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DECISION NEAR ON BUGGED EMBASSY
ANNEX MIGHT BE BUILT NEAR U.S. FACILITY IN MOSCOW FOR SECRET BUSINESS

SHARE DECISION NEAR ON BUGGED EMBASSY
ANNEX MIGHT BE BUILT NEAR U.S. FACILITY IN MOSCOW FOR SECRET BUSINESS

Secretary of State James Baker III is close to making his decision on the fate of the bug-riddled U.S. Embassy building in Moscow, with one key option being to construct an annex for top-secret business, officials say.

But some members of Congress might balk at that idea as "empire building," said Rep. Olympia Snowe, R-Maine, a congressional expert on the embassy debacle."It would look like we're rewarding the State Department for exorbitant mistakes in the past," she said. "They have to justify the need" for a new building, she said.

Officials at the State Department said Baker's decision on the multimillion-dollar fiasco could come this week.

"Baker is nearly ready to make a decision. The intelligence community has signed onto a plan," said one department official, speaking on condition he remain anonymous.

But he said Baker has not approved the proposal, which would then be sent to President Bush before it is transmitted to Congress.

Baker's dilemma, which he inherited from the Reagan administration, is what should be done with the bug-infested, red-brick building that has never been used by American diplomats.

Listening devices and eavesdropping equipment were discovered in the building in 1985, 13 years after the United States and the Soviet Union signed a construction agreement that allowed Soviet builders to do the job.

Over the past four years, State Department officials have floated a number of possible options for the building, known in Washington circles as the NOB, or New Office Building.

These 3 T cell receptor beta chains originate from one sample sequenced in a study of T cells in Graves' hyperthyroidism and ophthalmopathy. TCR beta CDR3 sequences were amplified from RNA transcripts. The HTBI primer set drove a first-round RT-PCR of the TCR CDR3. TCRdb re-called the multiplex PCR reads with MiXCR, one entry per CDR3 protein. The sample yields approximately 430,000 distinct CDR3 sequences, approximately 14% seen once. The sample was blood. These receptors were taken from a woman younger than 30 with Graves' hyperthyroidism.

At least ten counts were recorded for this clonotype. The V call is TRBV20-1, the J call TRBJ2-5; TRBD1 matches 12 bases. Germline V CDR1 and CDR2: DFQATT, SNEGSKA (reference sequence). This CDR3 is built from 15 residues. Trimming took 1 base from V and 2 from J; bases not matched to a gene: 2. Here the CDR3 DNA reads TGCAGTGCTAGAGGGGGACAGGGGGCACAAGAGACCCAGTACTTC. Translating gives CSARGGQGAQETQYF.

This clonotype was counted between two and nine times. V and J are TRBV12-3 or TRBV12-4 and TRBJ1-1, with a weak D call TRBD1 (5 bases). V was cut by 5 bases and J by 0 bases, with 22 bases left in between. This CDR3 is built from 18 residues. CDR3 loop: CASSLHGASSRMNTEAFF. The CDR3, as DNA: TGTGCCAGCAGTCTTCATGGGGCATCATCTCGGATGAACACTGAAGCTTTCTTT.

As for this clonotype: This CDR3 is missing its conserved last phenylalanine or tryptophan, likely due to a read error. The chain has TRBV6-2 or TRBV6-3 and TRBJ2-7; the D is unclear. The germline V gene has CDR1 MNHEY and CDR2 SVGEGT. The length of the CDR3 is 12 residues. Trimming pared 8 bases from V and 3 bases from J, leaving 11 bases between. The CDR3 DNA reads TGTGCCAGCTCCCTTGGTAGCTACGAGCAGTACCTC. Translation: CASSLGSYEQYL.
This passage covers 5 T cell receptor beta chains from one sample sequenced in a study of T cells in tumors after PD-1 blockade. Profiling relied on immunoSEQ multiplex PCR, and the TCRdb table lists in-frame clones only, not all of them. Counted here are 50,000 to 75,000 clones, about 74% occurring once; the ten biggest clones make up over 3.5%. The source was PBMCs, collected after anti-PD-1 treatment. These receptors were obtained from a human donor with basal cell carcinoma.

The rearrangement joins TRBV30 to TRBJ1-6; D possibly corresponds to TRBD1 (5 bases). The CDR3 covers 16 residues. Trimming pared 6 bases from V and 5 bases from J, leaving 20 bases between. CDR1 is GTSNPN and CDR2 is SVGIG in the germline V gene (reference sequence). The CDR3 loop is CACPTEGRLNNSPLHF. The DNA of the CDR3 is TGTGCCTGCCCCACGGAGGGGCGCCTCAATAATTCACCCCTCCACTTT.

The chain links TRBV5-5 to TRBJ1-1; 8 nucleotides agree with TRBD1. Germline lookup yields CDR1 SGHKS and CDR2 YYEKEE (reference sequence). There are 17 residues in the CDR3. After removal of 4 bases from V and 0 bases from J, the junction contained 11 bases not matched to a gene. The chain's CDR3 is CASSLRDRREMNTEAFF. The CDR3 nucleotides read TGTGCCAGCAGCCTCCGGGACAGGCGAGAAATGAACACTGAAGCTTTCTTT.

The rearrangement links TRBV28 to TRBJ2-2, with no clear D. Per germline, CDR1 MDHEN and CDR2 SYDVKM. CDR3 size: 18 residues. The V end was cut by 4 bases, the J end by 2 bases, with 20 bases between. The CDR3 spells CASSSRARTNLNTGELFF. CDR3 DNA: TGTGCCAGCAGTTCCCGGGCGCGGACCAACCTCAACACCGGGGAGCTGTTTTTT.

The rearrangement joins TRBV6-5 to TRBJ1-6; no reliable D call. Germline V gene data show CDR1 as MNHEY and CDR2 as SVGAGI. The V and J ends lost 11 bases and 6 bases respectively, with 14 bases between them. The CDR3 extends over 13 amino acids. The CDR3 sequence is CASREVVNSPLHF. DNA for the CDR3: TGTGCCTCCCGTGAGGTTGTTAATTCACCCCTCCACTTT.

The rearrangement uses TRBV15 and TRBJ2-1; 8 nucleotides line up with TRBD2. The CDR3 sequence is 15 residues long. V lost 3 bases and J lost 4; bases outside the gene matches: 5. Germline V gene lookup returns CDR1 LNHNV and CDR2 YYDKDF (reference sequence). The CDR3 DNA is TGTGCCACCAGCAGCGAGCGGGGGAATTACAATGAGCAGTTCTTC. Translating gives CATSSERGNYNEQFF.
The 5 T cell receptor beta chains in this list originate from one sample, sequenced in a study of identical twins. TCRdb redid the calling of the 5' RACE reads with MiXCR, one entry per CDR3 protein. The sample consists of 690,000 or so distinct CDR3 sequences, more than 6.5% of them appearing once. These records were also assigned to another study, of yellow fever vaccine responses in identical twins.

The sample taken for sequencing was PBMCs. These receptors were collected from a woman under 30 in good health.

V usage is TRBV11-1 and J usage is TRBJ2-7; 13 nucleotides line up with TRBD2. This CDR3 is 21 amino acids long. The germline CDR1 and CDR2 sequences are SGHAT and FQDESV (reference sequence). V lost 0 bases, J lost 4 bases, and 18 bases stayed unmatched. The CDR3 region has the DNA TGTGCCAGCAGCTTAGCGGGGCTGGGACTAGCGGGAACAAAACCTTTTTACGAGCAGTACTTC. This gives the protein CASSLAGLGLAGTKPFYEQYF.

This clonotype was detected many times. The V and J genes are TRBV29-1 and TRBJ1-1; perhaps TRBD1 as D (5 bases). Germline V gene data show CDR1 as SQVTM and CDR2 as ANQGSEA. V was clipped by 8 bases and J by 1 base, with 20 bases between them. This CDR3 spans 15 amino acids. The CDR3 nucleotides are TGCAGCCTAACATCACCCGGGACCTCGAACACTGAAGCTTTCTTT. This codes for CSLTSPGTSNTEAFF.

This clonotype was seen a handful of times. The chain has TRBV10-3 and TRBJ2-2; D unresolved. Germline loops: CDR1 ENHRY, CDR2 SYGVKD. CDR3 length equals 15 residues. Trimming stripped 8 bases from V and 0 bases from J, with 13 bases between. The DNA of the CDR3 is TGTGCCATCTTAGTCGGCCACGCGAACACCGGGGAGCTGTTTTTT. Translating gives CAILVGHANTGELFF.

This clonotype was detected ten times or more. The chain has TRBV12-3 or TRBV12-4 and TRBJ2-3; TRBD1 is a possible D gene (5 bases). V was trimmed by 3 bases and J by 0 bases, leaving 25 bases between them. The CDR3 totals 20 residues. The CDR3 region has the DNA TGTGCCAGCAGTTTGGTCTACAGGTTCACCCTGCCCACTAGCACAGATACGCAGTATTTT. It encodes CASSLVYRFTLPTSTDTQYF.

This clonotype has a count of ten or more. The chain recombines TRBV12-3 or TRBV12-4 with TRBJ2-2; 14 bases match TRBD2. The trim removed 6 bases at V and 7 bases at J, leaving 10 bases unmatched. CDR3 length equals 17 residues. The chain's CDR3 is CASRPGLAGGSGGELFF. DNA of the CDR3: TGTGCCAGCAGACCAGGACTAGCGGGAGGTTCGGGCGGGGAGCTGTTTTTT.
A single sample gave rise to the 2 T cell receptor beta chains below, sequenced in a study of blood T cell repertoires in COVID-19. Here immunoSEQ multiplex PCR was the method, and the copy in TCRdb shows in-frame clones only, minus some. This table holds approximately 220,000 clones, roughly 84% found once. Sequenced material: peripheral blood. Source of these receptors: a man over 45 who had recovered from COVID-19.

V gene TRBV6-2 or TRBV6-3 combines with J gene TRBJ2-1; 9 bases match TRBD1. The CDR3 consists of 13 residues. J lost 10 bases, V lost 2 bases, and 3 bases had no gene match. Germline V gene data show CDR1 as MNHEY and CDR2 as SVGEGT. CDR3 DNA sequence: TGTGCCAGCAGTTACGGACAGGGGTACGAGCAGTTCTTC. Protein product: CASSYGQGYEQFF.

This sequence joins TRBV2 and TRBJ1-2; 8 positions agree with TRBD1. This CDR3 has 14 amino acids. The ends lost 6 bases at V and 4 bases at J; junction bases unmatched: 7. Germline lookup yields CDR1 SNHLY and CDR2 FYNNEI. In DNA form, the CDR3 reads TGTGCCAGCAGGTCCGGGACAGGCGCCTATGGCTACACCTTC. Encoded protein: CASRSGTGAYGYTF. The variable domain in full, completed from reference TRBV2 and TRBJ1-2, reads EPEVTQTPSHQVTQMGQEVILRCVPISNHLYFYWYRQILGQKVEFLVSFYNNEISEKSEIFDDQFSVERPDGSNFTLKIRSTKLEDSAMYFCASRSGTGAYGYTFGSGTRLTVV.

They include razing the building and replacing it with a secure facility; ripping out only the top floors to make them bug-free, or constructing a new annex as a place for secret talks and transmissions.

In April, two key department officials, Ambassador Nicholas Salgo and Ivan Selin, undersecretary for management, told Baker that constructing an annex would be cheaper than the estimated $500 million that might be needed to tear down the NOB and replace it.

The annex idea follows a recommendation by James Schlesinger, the former defense secretary, who prepared a report on the embassy for the Reagan administration. He also suggested making the top three floors of the existing building secure.

A month before Bush was elected, former President Reagan advocated razing the building, saying the United States had "no choice" but to do so.

But congressional sources, also speaking on condition of anonymity, say the annex solution now appears high on the department's agenda.

Rep. Neal Smith, D-Iowa, chairman of the House panel that appropriates money for the State Department, said one possibility being discussed is for the United States to buy the so-called "change" building - the place Russian workers changed clothes - that is situated between the old U.S. Embassy building and the new building.

The change building would be torn down and replaced with a secure annex. The bugged building could then be used for other purposes, perhaps a cultural center, a visa office or an office for visiting American business executives.

The department has not asked for additional money for the embassy building in the 1990 fiscal year.

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(ADDITIONAL INFORMATION)

How they voted

SENATE

- The Senate voted to prohibit using federal funds to provide free hypodermic needles to drug addicts to reduce the likelihood of contamination with the AIDS virus caused by shared use.

- The Senate voted to increase U.S. aid to El Salvador.

Garn Hatch

Needles No No

(passed, 99-0)

El Salvador aid Yes Yes

(passed 82-18)

HOUSE

- House members approved a new airport security bill.

Airport security Yes Yes No

(passed, 392-31)